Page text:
In fall 1967, after teaching at the University of California at Berkeley over the summer, Rothko returned to New York, where he remained until his death in 1970. Despite the deterioration of his health from 1968, Rothko was prolific in his final years, painting primarily with acrylics on paper and sometimes on canvas, which he tacked and taped to his studio walls. In 1969, Rothko moved to a predominantly darker palette of browns, grays, and black. As in Untitled (Brown and Gray) (1969), he reduced the composition of most of his works to only two planes surrounded by a white border, which adds to the perception of flatness in the image. Frequently, the top mass appears heavier and darker than the bottom.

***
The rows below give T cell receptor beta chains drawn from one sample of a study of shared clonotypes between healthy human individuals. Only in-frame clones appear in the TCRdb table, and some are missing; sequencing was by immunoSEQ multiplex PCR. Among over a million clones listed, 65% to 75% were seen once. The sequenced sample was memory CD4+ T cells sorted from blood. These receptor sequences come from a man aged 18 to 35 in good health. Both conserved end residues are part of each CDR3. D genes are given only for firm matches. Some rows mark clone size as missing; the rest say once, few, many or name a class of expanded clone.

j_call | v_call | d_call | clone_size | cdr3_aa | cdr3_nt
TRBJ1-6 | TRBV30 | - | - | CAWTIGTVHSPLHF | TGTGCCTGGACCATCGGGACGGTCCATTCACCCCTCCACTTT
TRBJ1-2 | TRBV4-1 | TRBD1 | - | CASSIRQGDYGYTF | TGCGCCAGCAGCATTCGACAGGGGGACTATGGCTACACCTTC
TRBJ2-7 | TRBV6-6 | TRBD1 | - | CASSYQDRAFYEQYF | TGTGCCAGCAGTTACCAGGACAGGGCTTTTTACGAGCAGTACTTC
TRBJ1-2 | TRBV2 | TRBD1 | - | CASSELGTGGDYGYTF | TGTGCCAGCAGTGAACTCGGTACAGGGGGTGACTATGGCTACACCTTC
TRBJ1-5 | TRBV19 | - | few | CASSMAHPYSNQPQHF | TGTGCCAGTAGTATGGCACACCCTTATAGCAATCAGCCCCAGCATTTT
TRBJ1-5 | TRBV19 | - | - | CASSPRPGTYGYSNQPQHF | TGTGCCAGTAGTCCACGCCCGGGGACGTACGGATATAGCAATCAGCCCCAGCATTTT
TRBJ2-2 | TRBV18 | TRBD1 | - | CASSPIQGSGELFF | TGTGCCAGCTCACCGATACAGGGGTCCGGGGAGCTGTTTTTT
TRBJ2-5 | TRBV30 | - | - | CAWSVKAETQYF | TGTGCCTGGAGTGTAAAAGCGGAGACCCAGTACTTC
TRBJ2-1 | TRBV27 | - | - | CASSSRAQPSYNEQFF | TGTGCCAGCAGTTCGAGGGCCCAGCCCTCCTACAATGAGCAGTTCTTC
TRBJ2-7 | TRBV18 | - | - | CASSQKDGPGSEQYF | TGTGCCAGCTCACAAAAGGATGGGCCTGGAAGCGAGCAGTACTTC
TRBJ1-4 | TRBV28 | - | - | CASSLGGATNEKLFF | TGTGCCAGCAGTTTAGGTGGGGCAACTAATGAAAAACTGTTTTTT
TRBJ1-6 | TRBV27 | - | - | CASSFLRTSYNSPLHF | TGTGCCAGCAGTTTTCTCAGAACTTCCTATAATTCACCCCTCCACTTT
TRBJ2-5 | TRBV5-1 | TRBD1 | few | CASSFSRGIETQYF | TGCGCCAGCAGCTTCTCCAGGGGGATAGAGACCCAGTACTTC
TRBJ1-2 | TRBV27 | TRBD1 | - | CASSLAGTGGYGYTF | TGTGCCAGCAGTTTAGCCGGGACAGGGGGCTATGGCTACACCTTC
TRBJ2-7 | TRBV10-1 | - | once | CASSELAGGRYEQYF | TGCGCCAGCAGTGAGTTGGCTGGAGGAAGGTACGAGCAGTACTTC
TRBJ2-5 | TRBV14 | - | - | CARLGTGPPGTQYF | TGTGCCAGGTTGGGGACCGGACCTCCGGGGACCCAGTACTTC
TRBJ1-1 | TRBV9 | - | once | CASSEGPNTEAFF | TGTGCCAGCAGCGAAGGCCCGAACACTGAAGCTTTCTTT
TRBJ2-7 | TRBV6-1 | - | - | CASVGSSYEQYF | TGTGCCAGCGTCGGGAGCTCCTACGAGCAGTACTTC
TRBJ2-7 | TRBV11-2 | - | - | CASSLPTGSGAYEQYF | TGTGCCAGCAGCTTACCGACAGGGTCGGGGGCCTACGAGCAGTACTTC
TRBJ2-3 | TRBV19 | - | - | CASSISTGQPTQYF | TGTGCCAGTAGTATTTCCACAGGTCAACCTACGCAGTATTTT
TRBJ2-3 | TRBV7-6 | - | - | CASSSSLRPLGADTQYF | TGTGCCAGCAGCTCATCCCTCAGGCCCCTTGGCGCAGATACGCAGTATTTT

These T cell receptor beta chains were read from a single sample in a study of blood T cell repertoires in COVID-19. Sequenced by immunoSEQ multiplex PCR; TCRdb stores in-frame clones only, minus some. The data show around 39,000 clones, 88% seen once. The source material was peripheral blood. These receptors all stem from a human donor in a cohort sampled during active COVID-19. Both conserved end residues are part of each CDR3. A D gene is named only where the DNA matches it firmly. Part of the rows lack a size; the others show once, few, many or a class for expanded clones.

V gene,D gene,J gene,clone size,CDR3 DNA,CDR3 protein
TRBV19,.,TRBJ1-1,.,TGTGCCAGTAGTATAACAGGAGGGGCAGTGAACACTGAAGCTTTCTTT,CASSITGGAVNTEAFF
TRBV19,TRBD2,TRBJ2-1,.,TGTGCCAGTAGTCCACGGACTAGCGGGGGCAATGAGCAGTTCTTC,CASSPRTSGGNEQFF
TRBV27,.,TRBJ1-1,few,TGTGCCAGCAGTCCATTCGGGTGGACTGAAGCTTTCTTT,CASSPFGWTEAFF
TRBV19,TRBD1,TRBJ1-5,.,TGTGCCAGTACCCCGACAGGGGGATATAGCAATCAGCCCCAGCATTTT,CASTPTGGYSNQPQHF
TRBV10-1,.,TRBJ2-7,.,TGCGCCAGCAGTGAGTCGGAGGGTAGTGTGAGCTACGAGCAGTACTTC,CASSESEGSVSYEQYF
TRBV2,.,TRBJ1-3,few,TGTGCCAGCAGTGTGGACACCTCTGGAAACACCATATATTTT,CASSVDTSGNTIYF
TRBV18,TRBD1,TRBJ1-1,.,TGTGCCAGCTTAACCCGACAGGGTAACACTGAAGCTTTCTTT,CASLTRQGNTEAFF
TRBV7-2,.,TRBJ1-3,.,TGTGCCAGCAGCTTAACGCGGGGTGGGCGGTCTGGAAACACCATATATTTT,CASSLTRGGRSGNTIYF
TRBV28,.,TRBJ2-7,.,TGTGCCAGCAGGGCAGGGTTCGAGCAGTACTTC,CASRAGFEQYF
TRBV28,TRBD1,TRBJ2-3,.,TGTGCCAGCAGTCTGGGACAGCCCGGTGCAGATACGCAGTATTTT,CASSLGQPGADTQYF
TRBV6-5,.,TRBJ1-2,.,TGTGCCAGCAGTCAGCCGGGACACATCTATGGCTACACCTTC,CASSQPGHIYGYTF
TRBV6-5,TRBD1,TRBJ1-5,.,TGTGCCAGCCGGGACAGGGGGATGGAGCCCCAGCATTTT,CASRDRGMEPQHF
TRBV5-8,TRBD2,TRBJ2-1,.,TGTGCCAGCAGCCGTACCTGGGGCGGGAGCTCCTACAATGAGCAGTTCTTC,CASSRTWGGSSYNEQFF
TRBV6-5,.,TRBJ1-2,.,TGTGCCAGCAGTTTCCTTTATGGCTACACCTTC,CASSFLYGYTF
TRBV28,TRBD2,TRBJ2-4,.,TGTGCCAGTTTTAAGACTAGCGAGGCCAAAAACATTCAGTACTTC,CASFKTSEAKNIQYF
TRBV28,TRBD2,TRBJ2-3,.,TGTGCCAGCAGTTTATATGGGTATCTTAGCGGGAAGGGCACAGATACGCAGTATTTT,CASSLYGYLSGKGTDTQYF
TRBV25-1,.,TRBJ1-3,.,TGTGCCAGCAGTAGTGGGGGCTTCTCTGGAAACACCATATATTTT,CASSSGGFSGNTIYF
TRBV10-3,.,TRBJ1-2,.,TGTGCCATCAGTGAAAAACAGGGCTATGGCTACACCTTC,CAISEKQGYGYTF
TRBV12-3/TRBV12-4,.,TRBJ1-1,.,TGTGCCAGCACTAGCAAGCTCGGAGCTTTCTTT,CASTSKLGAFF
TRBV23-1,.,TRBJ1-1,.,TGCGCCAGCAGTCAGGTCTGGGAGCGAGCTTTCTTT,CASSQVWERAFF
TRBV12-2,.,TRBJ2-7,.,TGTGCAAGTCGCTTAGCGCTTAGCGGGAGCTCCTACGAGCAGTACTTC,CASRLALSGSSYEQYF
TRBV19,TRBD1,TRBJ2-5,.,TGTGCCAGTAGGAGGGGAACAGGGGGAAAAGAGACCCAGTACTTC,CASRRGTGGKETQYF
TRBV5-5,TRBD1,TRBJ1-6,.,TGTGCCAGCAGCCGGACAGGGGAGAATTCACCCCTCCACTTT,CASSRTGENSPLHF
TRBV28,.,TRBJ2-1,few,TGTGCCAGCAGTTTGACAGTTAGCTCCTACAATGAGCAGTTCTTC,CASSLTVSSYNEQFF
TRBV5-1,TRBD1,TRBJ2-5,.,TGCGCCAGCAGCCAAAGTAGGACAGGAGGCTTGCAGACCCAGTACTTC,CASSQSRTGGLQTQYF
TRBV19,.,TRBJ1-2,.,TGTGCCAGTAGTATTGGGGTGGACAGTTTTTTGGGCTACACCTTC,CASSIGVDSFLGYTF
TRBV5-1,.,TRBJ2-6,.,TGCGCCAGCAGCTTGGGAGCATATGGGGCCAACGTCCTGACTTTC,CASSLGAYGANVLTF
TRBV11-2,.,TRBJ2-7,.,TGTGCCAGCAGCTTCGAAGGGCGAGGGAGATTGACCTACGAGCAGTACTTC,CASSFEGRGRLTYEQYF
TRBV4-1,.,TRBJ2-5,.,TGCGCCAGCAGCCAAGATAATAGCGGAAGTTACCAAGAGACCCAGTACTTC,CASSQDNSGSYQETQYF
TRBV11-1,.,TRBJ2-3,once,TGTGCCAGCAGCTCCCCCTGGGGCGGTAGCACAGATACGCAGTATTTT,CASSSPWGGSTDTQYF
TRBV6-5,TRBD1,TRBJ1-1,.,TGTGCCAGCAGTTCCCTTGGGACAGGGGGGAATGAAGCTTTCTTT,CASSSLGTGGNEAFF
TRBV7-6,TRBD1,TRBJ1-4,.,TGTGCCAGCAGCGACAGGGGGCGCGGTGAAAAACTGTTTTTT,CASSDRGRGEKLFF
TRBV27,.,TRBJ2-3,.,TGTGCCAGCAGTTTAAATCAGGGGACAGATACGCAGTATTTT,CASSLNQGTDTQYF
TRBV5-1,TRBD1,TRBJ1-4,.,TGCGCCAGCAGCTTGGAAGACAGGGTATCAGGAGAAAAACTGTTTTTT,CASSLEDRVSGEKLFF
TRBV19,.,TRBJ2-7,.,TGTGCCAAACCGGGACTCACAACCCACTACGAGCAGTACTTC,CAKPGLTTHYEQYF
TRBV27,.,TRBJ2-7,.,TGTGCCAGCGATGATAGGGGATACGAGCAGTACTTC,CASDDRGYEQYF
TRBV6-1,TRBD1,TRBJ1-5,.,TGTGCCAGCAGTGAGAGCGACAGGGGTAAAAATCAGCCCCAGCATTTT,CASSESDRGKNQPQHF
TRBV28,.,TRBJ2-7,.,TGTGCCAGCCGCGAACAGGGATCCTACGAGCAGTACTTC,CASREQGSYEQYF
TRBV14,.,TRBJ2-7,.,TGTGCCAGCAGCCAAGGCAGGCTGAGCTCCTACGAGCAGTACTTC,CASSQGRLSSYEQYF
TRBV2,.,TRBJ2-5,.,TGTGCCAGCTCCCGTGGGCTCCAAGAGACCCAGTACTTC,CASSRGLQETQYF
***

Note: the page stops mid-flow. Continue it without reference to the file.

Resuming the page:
The proportion of the border to the interior configuration was great concern to Rothko. In contrast to his earlier works in which the floating planes have both horizontal and vertical boundaries, the two planes of color in these later works meet at a line that extends across the width of the painted surface. Although the acrylics are more opaque than the oil paint he used in his earlier paintings, the brushstroke in Untitled (Brown and Gray) appears to allow light to shine through the painted surface. Due to the dark, somber palette and restrained composition of some of the artist’s late paintings (others were lighter and brighter in hue), they have often been understood to indicate Rothko’s depressed mental and physical state and to refigure his suicide. Yet despite their deeper and quieter tone these works are also graceful and harmonious and suggest a new development in the artist’s oeuvre.